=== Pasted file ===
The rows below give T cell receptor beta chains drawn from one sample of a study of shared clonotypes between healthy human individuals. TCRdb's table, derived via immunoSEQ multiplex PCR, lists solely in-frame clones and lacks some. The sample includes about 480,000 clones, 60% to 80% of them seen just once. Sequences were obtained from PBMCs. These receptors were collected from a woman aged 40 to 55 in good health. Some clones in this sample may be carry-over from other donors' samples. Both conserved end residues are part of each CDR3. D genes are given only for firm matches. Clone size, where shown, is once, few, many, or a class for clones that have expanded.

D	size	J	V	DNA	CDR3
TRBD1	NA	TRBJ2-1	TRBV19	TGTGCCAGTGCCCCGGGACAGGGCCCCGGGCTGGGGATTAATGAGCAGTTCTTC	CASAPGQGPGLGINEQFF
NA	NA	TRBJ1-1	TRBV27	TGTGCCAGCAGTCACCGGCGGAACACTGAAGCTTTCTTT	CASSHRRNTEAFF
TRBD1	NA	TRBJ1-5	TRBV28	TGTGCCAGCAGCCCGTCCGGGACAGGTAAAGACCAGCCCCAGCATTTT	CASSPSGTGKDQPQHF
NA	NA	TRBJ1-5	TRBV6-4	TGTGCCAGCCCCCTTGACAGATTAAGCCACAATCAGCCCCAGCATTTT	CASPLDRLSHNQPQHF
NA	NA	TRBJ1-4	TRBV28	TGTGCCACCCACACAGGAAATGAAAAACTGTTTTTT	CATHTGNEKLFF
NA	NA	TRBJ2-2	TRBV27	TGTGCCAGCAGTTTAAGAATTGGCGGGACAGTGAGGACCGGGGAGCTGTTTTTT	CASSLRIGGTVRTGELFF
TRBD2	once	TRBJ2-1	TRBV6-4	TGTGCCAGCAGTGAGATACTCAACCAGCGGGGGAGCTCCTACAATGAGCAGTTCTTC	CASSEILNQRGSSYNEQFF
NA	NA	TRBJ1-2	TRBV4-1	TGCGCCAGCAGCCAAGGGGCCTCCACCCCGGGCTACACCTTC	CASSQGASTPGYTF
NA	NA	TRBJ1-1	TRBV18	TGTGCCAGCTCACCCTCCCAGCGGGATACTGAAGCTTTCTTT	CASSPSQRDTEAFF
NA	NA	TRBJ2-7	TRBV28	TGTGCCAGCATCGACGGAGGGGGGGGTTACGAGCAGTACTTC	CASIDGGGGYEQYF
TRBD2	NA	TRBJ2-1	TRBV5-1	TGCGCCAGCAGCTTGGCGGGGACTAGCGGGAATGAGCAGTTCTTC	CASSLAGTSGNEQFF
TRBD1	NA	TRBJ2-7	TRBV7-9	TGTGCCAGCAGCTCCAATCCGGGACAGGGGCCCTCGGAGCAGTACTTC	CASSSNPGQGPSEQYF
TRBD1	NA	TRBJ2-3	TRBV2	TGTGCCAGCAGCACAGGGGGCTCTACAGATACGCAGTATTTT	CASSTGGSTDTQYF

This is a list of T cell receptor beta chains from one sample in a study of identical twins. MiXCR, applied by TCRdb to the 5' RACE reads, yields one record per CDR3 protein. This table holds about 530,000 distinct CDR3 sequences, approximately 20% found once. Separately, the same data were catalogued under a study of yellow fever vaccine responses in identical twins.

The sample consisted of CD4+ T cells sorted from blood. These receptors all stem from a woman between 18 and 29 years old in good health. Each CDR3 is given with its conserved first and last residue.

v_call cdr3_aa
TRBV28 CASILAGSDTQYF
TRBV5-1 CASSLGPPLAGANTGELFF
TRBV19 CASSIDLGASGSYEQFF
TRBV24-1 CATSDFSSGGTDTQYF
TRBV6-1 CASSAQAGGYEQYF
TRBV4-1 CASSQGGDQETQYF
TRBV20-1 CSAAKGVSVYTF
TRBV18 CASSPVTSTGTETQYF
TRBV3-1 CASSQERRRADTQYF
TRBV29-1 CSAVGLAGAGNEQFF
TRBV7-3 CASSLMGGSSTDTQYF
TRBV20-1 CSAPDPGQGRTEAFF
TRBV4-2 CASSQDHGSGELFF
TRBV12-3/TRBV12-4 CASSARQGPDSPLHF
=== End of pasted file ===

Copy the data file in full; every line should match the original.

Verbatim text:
The rows below give T cell receptor beta chains drawn from one sample of a study of shared clonotypes between healthy human individuals. TCRdb's table, derived via immunoSEQ multiplex PCR, lists solely in-frame clones and lacks some. The sample includes about 480,000 clones, 60% to 80% of them seen just once. Sequences were obtained from PBMCs. These receptors were collected from a woman aged 40 to 55 in good health. Some clones in this sample may be carry-over from other donors' samples. Both conserved end residues are part of each CDR3. D genes are given only for firm matches. Clone size, where shown, is once, few, many, or a class for clones that have expanded.

D	size	J	V	DNA	CDR3
TRBD1	NA	TRBJ2-1	TRBV19	TGTGCCAGTGCCCCGGGACAGGGCCCCGGGCTGGGGATTAATGAGCAGTTCTTC	CASAPGQGPGLGINEQFF
NA	NA	TRBJ1-1	TRBV27	TGTGCCAGCAGTCACCGGCGGAACACTGAAGCTTTCTTT	CASSHRRNTEAFF
TRBD1	NA	TRBJ1-5	TRBV28	TGTGCCAGCAGCCCGTCCGGGACAGGTAAAGACCAGCCCCAGCATTTT	CASSPSGTGKDQPQHF
NA	NA	TRBJ1-5	TRBV6-4	TGTGCCAGCCCCCTTGACAGATTAAGCCACAATCAGCCCCAGCATTTT	CASPLDRLSHNQPQHF
NA	NA	TRBJ1-4	TRBV28	TGTGCCACCCACACAGGAAATGAAAAACTGTTTTTT	CATHTGNEKLFF
NA	NA	TRBJ2-2	TRBV27	TGTGCCAGCAGTTTAAGAATTGGCGGGACAGTGAGGACCGGGGAGCTGTTTTTT	CASSLRIGGTVRTGELFF
TRBD2	once	TRBJ2-1	TRBV6-4	TGTGCCAGCAGTGAGATACTCAACCAGCGGGGGAGCTCCTACAATGAGCAGTTCTTC	CASSEILNQRGSSYNEQFF
NA	NA	TRBJ1-2	TRBV4-1	TGCGCCAGCAGCCAAGGGGCCTCCACCCCGGGCTACACCTTC	CASSQGASTPGYTF
NA	NA	TRBJ1-1	TRBV18	TGTGCCAGCTCACCCTCCCAGCGGGATACTGAAGCTTTCTTT	CASSPSQRDTEAFF
NA	NA	TRBJ2-7	TRBV28	TGTGCCAGCATCGACGGAGGGGGGGGTTACGAGCAGTACTTC	CASIDGGGGYEQYF
TRBD2	NA	TRBJ2-1	TRBV5-1	TGCGCCAGCAGCTTGGCGGGGACTAGCGGGAATGAGCAGTTCTTC	CASSLAGTSGNEQFF
TRBD1	NA	TRBJ2-7	TRBV7-9	TGTGCCAGCAGCTCCAATCCGGGACAGGGGCCCTCGGAGCAGTACTTC	CASSSNPGQGPSEQYF
TRBD1	NA	TRBJ2-3	TRBV2	TGTGCCAGCAGCACAGGGGGCTCTACAGATACGCAGTATTTT	CASSTGGSTDTQYF

This is a list of T cell receptor beta chains from one sample in a study of identical twins. MiXCR, applied by TCRdb to the 5' RACE reads, yields one record per CDR3 protein. This table holds about 530,000 distinct CDR3 sequences, approximately 20% found once. Separately, the same data were catalogued under a study of yellow fever vaccine responses in identical twins.

The sample consisted of CD4+ T cells sorted from blood. These receptors all stem from a woman between 18 and 29 years old in good health. Each CDR3 is given with its conserved first and last residue.

v_call cdr3_aa
TRBV28 CASILAGSDTQYF
TRBV5-1 CASSLGPPLAGANTGELFF
TRBV19 CASSIDLGASGSYEQFF
TRBV24-1 CATSDFSSGGTDTQYF
TRBV6-1 CASSAQAGGYEQYF
TRBV4-1 CASSQGGDQETQYF
TRBV20-1 CSAAKGVSVYTF
TRBV18 CASSPVTSTGTETQYF
TRBV3-1 CASSQERRRADTQYF
TRBV29-1 CSAVGLAGAGNEQFF
TRBV7-3 CASSLMGGSSTDTQYF
TRBV20-1 CSAPDPGQGRTEAFF
TRBV4-2 CASSQDHGSGELFF
TRBV12-3/TRBV12-4 CASSARQGPDSPLHF